\caption{Inputs and output component of CDP estimation}
\label{CDPTable}
\begin{tabular}{llll}
\hline\noalign{\smallskip}
\multicolumn{1}{c}{Type} & Component & Variable & Unit \\ \noalign{\smallskip}\hline\noalign{\smallskip}
Input 1 & Main Gas Fuel Valve & Opening & \% \\
Input 2 & Pilot Gas Fuel Valve & Opening & \% \\
Input 3 & Ambient Temperature & Temperature & $^o$C \\
Input 4 & Air Inlet Guide Vane & Opening & \% \\
Input 5 & \begin{tabular}[c]{@{}l@{}}Average Thermocouple \\ Temperature\end{tabular} & Temperature & $^o$C \\
Input 6 & Load & Power & p.u \\
Input 7 & Speed & - & p.u \\
Output & \begin{tabular}[c]{@{}l@{}}Compressor Discharge \\ Pressure\end{tabular} & Pressure & kPag \\ \noalign{\smallskip}\hline
\end{tabular}
\end{table}
In data sampling, sample data of 28,800 data points are divided into training data with 70\% of the sample and 30\% for testing data. The input behaviors are explained in this section using one-day data from 12:00 AM to 12:00 AM of the next day and all the input trends are presented in Fig. \ref{fig:inputcombined}.
\begin{figure*}
\centering
\includegraphics[width=1\textwidth]{combinedinputpdfmac}
\caption{Input variables of DLE gas turbine for CDP estimation.}
\label{fig:inputcombined} % Give a unique label
\end{figure*}
Six actual inputs are illustrated in the graphical figures except for the turbine speed due to the constant value of 1 p.u when it is in operation and 0 p.u when it is in the shutdown mode. The opening of the main gas fuel valve is displayed in (a), opening of the pilot gas fuel valve in (b), the inlet temperature trend in (c), the Inlet Guide Vane (IGV) in (d), the average thermocouple temperature of the turbine in (e) with six thermocouples installed next to the combustor and the actual temperature of the combustion are assumed by a calculation due to an extreme temperature in the combustor. The six thermocouples are utilized to leverage the temperature reading in case of any instrument failure during the operation and the load change of DLE gas turbine is in (f).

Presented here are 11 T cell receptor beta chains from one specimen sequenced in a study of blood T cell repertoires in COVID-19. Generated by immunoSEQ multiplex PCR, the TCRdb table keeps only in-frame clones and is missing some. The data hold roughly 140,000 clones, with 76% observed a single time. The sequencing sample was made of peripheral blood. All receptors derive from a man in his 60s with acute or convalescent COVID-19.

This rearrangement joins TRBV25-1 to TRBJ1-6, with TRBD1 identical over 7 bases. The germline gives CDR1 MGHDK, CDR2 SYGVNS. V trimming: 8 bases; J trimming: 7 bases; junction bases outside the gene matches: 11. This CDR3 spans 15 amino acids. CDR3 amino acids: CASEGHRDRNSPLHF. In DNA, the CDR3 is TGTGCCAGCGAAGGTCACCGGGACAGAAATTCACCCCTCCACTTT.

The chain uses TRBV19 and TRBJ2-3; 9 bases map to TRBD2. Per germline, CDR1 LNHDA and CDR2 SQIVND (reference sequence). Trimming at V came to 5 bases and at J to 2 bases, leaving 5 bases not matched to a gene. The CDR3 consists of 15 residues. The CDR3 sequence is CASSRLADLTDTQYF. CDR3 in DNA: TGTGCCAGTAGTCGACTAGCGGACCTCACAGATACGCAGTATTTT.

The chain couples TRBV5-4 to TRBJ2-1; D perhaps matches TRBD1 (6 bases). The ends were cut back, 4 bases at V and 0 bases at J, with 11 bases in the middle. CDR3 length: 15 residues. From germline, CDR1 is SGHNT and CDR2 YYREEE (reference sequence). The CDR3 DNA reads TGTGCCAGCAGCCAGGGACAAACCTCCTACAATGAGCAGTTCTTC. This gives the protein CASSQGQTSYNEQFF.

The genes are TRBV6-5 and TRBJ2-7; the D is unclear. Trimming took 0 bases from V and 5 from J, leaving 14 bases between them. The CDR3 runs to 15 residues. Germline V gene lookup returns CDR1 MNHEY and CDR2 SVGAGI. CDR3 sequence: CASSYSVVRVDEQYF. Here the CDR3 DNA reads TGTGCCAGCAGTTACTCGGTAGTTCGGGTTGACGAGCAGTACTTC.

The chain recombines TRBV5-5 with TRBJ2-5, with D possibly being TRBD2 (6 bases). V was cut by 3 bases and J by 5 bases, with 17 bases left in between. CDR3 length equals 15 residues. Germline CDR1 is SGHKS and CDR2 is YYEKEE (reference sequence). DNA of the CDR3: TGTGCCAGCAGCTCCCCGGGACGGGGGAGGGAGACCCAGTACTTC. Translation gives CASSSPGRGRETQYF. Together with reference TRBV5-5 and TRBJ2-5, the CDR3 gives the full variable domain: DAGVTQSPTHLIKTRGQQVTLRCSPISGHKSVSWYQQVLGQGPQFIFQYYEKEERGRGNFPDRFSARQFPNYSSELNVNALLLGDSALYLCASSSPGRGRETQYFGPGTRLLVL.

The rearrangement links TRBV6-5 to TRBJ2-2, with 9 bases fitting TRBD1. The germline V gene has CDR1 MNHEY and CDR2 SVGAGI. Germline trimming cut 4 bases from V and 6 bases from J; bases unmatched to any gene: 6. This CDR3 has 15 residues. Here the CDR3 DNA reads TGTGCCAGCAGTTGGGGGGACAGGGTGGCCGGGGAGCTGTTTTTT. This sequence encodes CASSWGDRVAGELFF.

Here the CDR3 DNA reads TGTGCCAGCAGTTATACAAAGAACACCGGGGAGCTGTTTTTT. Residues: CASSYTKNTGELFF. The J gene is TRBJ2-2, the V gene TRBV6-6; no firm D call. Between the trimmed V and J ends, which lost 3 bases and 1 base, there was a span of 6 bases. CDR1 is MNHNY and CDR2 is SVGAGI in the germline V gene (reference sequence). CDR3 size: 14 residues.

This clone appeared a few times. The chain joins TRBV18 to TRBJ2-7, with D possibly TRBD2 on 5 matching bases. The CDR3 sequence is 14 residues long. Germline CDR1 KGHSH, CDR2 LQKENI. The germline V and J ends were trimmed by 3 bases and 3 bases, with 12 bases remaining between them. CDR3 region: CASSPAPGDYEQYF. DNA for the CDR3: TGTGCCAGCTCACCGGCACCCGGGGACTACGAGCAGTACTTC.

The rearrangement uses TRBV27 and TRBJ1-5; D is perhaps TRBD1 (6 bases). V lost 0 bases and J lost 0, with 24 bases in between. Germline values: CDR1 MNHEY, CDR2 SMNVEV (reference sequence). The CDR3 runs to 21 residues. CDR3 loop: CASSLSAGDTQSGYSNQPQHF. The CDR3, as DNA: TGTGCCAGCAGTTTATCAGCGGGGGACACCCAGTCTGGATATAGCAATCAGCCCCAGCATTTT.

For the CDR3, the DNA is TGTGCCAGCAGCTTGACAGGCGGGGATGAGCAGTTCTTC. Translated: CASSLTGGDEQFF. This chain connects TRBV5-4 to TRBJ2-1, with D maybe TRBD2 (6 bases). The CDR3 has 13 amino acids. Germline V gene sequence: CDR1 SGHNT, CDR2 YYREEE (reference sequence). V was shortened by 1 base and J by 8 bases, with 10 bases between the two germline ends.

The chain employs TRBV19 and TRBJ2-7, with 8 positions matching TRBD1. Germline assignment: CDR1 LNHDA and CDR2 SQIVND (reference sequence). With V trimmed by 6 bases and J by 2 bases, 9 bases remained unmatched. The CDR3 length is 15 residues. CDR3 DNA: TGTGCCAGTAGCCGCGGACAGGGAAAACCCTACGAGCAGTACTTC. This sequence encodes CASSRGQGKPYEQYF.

The input of (f) is very important to be highlighted in this section. The DLE turbine normally shut down during the night and produced 0 measurements and continues to rise at 06:00 AM for start-up. From a practice in the industry, the DLE mode will be activated when the load goes to 50\% of its maximum capacity. In this study, the activation took place at 07:00 AM pointed down from the 0.5p.u from the y-axis. Thus, all the related parameters will act according to the low emission mode setting. The load goes up to 0.87p.u due to the high demand until 02:00 PM with a peak at 11:00 AM. This is the period where most of the research and academic activities took place at the university. A slight deterioration from 01:00 PM to 03:00 PM indicates the lunch hour of the students and staffs and the load demand rise up again after 03:30 PM. The load demand goes down again to almost 0.5p.u after 06:00 PM because of the low consumption from the university and the turbine is transferred back to the non-DLE mode at 10:00 PM.